The Spanish Royal Tobacco Monopoly in the Viceroyalty of Peru, 1752-1813

Catalina Vizcarra, University of Illinois at Urbana-Champaign
Richard Sicotte, Universidad Carlos III de Madrid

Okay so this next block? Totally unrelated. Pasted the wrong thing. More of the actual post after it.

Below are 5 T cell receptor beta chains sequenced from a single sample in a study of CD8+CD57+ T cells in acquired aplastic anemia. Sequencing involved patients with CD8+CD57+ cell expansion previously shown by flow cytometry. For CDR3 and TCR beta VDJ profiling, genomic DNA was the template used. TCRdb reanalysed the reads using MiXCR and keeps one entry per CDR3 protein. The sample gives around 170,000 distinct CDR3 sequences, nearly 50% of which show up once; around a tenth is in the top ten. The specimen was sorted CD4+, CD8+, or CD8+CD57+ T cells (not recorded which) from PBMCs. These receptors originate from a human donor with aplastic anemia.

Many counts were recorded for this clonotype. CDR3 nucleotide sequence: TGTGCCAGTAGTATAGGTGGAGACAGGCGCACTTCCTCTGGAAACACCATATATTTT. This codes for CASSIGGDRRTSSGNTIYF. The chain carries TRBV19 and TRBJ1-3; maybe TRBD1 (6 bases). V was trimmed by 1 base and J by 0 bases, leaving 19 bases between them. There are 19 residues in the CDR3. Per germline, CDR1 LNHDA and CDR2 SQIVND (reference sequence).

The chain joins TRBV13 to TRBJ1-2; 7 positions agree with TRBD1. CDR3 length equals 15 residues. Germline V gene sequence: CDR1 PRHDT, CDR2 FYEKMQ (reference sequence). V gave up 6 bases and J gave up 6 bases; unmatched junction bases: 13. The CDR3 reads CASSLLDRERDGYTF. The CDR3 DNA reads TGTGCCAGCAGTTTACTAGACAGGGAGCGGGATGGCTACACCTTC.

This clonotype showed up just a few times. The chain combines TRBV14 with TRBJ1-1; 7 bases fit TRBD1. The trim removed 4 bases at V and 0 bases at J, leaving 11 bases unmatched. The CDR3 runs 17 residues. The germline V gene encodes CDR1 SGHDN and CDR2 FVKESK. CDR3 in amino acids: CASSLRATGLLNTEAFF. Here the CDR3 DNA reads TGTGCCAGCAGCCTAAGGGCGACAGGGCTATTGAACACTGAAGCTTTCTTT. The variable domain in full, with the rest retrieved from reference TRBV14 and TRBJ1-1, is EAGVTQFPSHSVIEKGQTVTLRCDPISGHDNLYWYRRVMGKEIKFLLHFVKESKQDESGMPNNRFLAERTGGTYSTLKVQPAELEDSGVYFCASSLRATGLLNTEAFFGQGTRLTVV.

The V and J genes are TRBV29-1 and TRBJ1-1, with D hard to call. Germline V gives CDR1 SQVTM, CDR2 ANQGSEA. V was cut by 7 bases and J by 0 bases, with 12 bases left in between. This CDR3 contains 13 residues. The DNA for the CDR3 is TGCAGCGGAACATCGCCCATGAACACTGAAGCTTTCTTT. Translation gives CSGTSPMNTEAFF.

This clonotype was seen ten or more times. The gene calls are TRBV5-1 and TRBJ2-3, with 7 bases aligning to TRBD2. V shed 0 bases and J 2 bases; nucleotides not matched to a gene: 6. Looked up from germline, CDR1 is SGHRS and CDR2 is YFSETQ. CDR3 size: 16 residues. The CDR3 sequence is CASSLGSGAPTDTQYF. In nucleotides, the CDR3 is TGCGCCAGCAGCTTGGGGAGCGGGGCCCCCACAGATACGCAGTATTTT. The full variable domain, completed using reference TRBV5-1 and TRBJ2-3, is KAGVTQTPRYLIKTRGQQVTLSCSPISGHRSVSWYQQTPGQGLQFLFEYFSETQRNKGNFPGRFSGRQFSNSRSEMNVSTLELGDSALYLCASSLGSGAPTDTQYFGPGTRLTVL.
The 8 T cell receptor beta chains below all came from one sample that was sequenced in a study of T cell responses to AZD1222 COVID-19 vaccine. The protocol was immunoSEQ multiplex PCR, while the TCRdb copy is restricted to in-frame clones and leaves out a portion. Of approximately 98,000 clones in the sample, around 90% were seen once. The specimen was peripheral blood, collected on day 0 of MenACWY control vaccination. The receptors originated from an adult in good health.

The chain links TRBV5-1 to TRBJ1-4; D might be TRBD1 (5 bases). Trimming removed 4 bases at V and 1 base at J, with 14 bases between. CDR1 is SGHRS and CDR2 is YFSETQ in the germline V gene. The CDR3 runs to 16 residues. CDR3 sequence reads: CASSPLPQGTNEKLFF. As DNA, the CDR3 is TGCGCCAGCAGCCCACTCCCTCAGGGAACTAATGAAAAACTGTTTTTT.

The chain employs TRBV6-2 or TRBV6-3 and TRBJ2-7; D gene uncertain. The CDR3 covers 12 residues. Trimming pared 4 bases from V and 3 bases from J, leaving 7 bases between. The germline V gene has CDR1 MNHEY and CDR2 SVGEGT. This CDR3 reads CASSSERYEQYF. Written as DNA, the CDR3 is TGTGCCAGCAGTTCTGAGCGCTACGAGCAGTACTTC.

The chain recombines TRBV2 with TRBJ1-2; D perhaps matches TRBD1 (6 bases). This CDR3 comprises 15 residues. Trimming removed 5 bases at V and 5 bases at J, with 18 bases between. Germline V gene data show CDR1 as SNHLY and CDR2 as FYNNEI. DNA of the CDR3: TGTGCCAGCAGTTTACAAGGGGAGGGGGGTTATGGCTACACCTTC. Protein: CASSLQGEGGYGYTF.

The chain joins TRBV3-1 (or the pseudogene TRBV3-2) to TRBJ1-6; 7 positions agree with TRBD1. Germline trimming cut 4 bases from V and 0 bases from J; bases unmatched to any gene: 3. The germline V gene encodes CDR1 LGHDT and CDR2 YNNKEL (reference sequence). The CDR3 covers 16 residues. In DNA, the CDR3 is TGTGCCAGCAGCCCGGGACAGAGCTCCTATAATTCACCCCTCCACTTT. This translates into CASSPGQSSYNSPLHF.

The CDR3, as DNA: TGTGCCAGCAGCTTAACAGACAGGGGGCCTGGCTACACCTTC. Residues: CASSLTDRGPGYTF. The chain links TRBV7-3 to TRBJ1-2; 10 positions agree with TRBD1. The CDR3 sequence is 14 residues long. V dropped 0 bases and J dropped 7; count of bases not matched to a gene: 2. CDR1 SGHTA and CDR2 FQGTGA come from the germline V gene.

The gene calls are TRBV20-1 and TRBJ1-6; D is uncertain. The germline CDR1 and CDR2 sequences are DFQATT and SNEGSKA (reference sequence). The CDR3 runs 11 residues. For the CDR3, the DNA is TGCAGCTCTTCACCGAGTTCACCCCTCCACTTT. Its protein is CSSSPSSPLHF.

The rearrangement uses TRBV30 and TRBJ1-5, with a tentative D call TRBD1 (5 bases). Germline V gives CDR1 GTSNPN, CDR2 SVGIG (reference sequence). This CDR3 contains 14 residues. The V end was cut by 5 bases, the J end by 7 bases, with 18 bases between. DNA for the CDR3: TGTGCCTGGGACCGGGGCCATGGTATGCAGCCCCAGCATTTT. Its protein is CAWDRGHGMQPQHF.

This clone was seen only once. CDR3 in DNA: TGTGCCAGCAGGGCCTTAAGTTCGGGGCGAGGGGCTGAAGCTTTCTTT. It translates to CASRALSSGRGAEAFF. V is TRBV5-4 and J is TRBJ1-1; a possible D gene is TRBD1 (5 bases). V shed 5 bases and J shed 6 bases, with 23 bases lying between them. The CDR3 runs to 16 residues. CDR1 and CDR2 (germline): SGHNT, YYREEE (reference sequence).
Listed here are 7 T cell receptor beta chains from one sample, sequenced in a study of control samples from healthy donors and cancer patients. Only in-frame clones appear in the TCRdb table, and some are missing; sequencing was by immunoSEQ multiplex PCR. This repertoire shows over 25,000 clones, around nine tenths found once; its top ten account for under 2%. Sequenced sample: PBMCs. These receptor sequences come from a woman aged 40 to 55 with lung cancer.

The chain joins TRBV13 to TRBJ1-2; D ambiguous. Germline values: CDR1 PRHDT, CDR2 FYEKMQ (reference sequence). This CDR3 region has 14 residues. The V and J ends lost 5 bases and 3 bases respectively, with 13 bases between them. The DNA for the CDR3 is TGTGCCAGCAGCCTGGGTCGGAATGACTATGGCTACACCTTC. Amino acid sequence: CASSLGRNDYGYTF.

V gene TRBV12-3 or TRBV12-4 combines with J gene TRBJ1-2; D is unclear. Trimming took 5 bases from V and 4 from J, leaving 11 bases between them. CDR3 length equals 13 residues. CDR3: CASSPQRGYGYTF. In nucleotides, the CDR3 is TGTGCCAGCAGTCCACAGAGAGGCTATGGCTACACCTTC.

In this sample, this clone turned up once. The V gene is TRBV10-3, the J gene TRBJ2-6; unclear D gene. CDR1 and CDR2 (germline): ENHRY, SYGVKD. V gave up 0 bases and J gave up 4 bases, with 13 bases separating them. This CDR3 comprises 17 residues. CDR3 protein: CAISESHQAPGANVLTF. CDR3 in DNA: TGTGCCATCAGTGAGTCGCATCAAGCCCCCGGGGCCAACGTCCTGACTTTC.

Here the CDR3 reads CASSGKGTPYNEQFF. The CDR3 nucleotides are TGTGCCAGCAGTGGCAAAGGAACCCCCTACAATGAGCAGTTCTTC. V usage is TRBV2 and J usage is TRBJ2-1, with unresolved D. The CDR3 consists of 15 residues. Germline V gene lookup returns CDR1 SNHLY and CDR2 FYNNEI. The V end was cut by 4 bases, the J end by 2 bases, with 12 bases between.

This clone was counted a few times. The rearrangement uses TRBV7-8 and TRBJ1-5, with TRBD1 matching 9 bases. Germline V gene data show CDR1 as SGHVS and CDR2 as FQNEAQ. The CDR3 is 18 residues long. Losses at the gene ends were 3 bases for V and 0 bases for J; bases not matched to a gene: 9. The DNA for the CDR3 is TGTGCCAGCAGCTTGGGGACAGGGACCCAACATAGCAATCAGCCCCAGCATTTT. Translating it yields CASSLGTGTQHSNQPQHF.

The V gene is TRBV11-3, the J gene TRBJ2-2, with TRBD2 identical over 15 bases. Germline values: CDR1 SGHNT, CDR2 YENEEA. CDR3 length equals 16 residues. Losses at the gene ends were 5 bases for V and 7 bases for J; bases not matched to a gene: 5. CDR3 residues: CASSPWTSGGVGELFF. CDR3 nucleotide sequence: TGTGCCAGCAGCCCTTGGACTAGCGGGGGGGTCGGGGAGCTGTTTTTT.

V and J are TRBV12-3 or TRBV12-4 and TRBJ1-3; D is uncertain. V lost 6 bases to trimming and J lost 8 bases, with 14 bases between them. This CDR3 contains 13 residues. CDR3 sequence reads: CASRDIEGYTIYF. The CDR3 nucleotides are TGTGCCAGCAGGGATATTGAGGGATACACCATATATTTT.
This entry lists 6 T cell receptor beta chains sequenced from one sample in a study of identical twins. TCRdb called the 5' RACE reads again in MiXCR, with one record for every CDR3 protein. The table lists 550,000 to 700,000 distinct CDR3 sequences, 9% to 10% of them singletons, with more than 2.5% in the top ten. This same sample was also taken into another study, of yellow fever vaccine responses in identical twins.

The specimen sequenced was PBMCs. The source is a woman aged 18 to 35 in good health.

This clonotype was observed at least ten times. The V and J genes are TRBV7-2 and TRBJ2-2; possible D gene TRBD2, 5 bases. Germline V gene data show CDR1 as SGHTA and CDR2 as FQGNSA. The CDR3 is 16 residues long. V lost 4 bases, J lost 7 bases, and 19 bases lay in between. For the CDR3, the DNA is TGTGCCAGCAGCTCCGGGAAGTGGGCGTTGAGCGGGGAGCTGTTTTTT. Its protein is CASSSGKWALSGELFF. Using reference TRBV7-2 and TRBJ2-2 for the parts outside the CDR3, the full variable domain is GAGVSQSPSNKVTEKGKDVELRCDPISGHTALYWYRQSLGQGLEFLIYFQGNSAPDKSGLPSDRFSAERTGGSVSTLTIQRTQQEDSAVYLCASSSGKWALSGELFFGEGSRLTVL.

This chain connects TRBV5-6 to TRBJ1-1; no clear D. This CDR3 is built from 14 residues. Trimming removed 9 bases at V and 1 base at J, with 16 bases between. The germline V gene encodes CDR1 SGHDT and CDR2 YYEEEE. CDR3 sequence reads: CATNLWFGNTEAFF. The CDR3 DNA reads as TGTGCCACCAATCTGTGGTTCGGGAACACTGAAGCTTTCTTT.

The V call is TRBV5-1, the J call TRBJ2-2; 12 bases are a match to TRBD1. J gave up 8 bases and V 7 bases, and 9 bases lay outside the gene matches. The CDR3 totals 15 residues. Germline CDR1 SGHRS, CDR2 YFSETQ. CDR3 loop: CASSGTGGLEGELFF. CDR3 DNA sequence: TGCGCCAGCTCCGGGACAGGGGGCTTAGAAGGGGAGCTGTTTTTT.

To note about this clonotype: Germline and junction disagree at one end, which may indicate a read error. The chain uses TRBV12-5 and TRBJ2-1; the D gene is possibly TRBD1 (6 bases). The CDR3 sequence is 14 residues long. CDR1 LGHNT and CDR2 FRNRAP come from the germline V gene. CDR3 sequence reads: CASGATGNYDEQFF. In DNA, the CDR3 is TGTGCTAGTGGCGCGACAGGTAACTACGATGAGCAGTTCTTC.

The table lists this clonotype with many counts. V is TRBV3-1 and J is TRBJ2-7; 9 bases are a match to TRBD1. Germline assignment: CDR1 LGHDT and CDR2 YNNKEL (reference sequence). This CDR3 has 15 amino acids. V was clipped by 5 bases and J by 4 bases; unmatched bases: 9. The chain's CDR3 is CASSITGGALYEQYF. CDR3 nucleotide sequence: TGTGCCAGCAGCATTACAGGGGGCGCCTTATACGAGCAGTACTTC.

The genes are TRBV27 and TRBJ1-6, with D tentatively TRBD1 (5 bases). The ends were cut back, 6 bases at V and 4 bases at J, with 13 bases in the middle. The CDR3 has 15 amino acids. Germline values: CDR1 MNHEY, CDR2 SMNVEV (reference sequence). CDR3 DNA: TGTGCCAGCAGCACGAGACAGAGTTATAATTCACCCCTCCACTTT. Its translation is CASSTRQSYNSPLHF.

Faced with the prospects of continued decay, Spain�s Bourbon monarchs initiated ambitious reforms with the goal of revitalizing the 18th century Spanish Empire. The establishment of the Royal Tobacco Monopoly in Spanish America was a crucial element in these reforms. The monopoly had the same objective throughout the continent: to increase fiscal revenues and remit them directly to the metropolis. Initially, the authorities monopolized the sale of tobacco leaf only. In the late 1760s, the Mexican monopoly expanded into manufacture, concentrating production in several great factories. Mexican monopoly profits flourished, supplying the Viceroyalty with approximately 20% of its total fiscal revenues. As a result of the stunning financial success of the Mexican monopoly, Spain sought to reform the Peruvian enterprise in its image. In spite of the adoption of nearly identical formal governance structures, the results were dramatically different. Although revenues did rise after the establishment of the �factory system� in 1780, they did not rise as much as in Mexico. In the midst of a heated bureaucratic controversy, the Peruvian factories were closed in 1791. Production of cigars and cigarettes resumed under the putting out system in the private sector, and the tobacco monopoly reverted to its previous practice of selling tobacco leaf only. This paper is the first attempt to analyze the Spanish tobacco monopoly in colonial Peru from a comparative institutional perspective. We obtained extensive micro-level cost and revenue data of the Peruvian monopoly for the years 1770-1813 from the Archivo de las Indias in Seville and the Archivo General de la Nacion in Lima. These data permit us to analyze rigorously the three stages of the monopoly�s history: the pre-factory, factory, and post-factory periods. The Peruvian tobacco monopoly achieved its highest profits under the �factory system�. By comparing the evolution of profits with measures of overall economic activity, we demonstrate that demand shocks do not explain the better fiscal outcome in the factory years. We also examine the evidence for supply shocks, and note that the trade disruptions from the Napoleonic Wars influence the monopoly�s performance. However, the monopoly was able to substitute local production for imports, and consumers also substituted among tobacco products in a manner that reduced the loss in profits for the monopoly. Interestingly, there is no evidence that the factory mode of production achieved significant economies of scale that the customary �putting out� process was not able to attain. The root cause of the higher profits during the factory years was the monopoly�s greater success in eliminating contraband. The monopolization of tobacco manufactures made it easier to detect contraband products. Additional reforms regulating the transportation of tobacco and increased security in the state warehouses also played a major role in reducing smuggling. Finally, we summarize briefly the political economy of the closure of the Peruvian factories. We provide evidence that Lima�s merchant elite, which lost profits at the government�s expense under the factory system, was able to exert influence and bring about its abolition.